How to Avoid Seller’s Regret in a Business Exit

How to Avoid Seller’s Regret in a Business Exit

 
 
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Have you ever wondered if you’d regret selling your company once the deal is done? Bobby Martin, who sold his company for 26 million dollars, shares with us his exit journey and what he wishes he’d have done differently. Today, he’s an angel investor at eight companies, a business owner, and an author. If you want a peek at what it’s like to be on the other side of an acquisition and merger, you won’t want to miss today’s episode.

In this episode, you’ll learn:

  • When Bobby decided to become an entrepreneur and how he jumped in with two feet.
  • How he grew his company, First Research, and some of the major milestones that he hit during its growth.
  • How Bobby created business value by figuring out his business model, going to market, and pricing his services.
  • The triggering event and inner dialogue that made Bobby want to sell his company.
  • How Bobby came up with the price that he wanted for the business and how he actually agreed to sell.
  • Information about Bobby’s experience about closing and what happened afterward and why he now wishes he’d read Bo Burlingham’s book, Finish Big.
  • What Bobby wishes he would have done differently and why it was harder than he thought it would be to sell his business.
  • How Bobby recalibrated himself and reset his mindset so he could move onto the next step in his business journey.
  • How knowing what you want out of your business is important.

Being an entrepreneur is a highly emotional process. Not only does it require an emotional investment when you first come up with your business concept, but you also need to maintain your passion to drive the value of the business. So what happens when you eventually sell? This podcast with Bobby Martin covers the question of ‘what happens next’ and what you can do to build a valuable business (to someone other than yourself).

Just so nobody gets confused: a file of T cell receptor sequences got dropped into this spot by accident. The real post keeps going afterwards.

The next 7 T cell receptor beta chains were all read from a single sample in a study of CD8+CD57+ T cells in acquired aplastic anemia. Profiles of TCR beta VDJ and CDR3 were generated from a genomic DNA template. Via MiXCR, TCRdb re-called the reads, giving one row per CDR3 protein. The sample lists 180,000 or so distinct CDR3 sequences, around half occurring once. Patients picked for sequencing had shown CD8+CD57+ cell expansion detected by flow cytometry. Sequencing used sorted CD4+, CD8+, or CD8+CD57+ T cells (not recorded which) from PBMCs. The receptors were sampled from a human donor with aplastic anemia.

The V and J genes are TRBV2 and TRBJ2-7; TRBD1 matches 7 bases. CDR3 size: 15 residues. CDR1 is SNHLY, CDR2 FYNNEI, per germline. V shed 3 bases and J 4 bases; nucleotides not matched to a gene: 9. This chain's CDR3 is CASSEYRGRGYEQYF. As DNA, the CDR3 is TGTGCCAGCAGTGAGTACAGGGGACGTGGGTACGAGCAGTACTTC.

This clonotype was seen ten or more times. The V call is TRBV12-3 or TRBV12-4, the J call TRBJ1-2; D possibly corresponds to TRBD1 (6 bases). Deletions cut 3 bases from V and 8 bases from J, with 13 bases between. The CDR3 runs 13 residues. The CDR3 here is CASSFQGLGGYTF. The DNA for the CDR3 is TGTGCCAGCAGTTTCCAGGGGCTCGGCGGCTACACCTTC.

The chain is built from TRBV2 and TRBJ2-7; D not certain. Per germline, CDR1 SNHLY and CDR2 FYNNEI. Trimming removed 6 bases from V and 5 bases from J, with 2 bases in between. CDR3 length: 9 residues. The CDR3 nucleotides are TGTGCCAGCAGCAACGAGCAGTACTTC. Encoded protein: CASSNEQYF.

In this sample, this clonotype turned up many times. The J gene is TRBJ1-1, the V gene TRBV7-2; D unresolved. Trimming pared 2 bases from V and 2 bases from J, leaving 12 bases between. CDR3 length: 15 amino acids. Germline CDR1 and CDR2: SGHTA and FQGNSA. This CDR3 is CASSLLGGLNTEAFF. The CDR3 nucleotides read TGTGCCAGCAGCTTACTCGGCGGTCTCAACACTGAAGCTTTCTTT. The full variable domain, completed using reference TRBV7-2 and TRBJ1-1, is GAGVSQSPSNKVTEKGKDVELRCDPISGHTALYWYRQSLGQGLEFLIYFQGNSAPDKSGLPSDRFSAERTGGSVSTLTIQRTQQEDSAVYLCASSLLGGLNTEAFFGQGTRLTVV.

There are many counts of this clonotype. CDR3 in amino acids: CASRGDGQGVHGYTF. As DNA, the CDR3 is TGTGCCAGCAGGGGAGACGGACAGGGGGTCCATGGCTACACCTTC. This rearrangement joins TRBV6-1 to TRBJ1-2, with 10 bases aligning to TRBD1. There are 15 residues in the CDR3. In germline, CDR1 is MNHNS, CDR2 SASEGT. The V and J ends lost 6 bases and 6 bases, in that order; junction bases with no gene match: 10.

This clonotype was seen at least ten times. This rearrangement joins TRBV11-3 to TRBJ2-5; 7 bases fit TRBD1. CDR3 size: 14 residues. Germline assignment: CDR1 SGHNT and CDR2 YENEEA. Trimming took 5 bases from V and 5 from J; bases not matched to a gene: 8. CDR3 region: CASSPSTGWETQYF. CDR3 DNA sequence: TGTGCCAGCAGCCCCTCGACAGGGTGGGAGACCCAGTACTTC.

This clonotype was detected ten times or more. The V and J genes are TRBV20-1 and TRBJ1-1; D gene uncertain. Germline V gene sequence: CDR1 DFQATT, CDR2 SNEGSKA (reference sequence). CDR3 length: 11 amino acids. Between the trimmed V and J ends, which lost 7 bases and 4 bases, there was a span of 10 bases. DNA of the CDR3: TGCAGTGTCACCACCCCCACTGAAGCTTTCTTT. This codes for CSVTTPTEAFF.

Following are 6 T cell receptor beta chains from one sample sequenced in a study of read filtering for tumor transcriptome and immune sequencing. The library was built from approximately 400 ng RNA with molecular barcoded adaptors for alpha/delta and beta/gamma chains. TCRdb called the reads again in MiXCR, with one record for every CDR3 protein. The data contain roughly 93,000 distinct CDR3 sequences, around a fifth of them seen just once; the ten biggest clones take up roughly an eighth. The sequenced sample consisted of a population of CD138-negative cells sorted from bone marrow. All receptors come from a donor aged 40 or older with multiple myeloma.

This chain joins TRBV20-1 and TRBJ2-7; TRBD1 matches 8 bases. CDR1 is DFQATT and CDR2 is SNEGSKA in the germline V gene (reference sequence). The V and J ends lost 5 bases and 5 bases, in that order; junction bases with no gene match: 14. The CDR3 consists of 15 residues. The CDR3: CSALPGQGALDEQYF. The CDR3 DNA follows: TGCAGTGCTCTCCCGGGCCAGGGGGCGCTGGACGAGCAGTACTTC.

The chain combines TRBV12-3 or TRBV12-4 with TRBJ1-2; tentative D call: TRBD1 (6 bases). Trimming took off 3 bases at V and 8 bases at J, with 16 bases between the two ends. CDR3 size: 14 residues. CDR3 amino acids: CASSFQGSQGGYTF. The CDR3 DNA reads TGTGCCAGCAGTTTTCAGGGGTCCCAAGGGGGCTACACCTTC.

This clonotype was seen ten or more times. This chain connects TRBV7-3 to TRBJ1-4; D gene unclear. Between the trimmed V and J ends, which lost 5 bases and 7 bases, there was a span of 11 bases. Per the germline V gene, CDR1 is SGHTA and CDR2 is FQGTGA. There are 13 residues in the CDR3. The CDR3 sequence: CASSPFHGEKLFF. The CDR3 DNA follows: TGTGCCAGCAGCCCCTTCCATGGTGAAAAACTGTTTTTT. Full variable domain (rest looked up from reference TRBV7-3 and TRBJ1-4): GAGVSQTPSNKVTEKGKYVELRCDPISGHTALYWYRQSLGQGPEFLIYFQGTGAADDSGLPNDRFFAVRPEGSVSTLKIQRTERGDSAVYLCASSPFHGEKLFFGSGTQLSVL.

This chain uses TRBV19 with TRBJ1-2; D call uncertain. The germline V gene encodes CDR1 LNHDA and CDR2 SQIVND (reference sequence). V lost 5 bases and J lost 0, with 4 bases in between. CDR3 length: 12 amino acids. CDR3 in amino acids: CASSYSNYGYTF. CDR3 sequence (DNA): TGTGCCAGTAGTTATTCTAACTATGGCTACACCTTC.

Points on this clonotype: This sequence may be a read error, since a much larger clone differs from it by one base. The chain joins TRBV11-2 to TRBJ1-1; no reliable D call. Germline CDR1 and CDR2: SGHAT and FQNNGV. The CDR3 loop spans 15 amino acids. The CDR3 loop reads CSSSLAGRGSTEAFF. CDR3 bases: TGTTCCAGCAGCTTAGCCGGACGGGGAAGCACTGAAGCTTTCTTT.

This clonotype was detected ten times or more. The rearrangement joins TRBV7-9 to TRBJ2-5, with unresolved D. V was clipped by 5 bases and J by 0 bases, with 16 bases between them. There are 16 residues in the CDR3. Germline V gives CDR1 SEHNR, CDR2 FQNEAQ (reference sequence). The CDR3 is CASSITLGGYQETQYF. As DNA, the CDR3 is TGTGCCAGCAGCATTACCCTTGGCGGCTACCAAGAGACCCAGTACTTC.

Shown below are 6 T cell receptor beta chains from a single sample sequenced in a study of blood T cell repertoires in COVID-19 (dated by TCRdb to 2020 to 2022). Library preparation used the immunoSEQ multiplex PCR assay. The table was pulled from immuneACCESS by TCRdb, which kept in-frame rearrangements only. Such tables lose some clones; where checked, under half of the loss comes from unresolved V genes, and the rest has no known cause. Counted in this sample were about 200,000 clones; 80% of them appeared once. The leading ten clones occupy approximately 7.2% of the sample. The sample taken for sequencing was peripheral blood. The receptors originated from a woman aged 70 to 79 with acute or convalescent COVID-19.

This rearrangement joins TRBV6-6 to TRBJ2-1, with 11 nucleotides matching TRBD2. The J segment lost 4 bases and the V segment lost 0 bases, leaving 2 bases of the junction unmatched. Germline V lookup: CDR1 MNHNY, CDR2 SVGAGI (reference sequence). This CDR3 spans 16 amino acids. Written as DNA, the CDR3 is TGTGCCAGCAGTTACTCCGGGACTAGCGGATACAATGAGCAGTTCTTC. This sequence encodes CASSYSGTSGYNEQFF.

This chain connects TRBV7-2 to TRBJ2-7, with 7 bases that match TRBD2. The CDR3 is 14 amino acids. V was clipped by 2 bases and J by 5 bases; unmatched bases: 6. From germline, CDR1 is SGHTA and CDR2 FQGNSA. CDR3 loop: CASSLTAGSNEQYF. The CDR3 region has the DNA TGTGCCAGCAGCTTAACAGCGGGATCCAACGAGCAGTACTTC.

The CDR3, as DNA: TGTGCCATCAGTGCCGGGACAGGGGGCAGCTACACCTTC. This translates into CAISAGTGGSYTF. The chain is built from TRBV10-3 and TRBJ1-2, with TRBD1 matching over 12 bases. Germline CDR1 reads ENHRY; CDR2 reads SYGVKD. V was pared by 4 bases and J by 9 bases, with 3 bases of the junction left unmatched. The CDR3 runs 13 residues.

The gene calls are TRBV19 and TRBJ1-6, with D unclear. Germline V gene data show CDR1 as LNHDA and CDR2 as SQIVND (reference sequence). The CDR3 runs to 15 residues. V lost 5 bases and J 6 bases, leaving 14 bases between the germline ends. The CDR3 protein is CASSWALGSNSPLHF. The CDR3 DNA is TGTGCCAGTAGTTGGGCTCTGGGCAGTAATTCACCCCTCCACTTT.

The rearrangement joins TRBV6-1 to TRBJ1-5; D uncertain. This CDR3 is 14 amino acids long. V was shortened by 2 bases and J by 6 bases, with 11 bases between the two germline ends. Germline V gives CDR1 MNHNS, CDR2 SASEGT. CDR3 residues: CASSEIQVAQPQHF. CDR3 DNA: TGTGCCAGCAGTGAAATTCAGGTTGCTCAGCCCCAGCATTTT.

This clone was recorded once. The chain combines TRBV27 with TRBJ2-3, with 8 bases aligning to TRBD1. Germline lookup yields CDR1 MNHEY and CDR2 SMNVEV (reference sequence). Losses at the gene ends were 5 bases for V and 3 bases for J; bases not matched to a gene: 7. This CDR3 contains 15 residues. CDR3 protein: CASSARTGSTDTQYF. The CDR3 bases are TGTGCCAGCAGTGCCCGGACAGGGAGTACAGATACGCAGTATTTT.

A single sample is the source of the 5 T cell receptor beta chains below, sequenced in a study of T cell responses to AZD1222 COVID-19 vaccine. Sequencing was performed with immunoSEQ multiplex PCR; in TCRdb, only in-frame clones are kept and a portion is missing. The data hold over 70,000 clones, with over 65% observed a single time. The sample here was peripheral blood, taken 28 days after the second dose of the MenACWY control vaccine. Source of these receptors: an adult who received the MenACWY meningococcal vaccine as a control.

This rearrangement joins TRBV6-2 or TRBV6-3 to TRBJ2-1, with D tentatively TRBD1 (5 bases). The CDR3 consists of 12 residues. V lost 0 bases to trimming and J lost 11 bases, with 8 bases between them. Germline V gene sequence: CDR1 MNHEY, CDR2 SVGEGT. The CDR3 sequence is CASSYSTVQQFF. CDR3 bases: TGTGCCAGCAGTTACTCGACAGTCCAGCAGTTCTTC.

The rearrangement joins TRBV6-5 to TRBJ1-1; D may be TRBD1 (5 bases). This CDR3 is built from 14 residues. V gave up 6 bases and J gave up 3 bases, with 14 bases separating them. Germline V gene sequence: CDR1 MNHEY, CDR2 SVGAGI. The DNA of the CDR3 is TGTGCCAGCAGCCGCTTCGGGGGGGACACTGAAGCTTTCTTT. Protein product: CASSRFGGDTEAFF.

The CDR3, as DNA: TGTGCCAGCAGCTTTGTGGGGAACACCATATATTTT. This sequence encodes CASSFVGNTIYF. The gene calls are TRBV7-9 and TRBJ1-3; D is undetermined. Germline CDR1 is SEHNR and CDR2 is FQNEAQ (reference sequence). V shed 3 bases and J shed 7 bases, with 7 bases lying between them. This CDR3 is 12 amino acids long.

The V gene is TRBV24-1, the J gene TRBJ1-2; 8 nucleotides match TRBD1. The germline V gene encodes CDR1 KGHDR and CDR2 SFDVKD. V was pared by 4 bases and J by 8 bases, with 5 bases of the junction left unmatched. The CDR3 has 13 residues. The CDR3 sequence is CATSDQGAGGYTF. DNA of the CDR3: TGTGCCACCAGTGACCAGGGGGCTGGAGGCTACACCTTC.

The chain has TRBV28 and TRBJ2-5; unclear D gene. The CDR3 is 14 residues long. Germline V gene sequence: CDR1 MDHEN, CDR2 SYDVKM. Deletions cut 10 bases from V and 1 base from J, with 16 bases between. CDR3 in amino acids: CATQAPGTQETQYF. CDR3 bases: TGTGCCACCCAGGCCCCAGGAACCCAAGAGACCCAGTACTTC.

First Find Your Market

Bobby worked as a calling officer for a bank and discovered very quickly just how inefficient their processes were. He recognized that if marketers and sales people, particularly, had access to better quality (and more targeted) information, they could do their jobs more effectively. However, this discovery and his offer to do the market research to provide this information were rejected by the bank.

While that wasn’t ideal, it also pushed him to start his own business. Entrepreneurs often start their businesses due to an unfulfilled need—if they can’t get it from the market, they build a business from which they can. So Bobby started a company called First Research which followed his passion for knowledge and satisfied the market niche he had uncovered.

Finding markets can mean creating your own. Bobby now had a business with which he could do research on other companies and industries and sell to those who needed that information. Sound familiar? Gathering data to improve marketing and sales techniques is a strategy that all serious companies know how to do.

Grow Your Company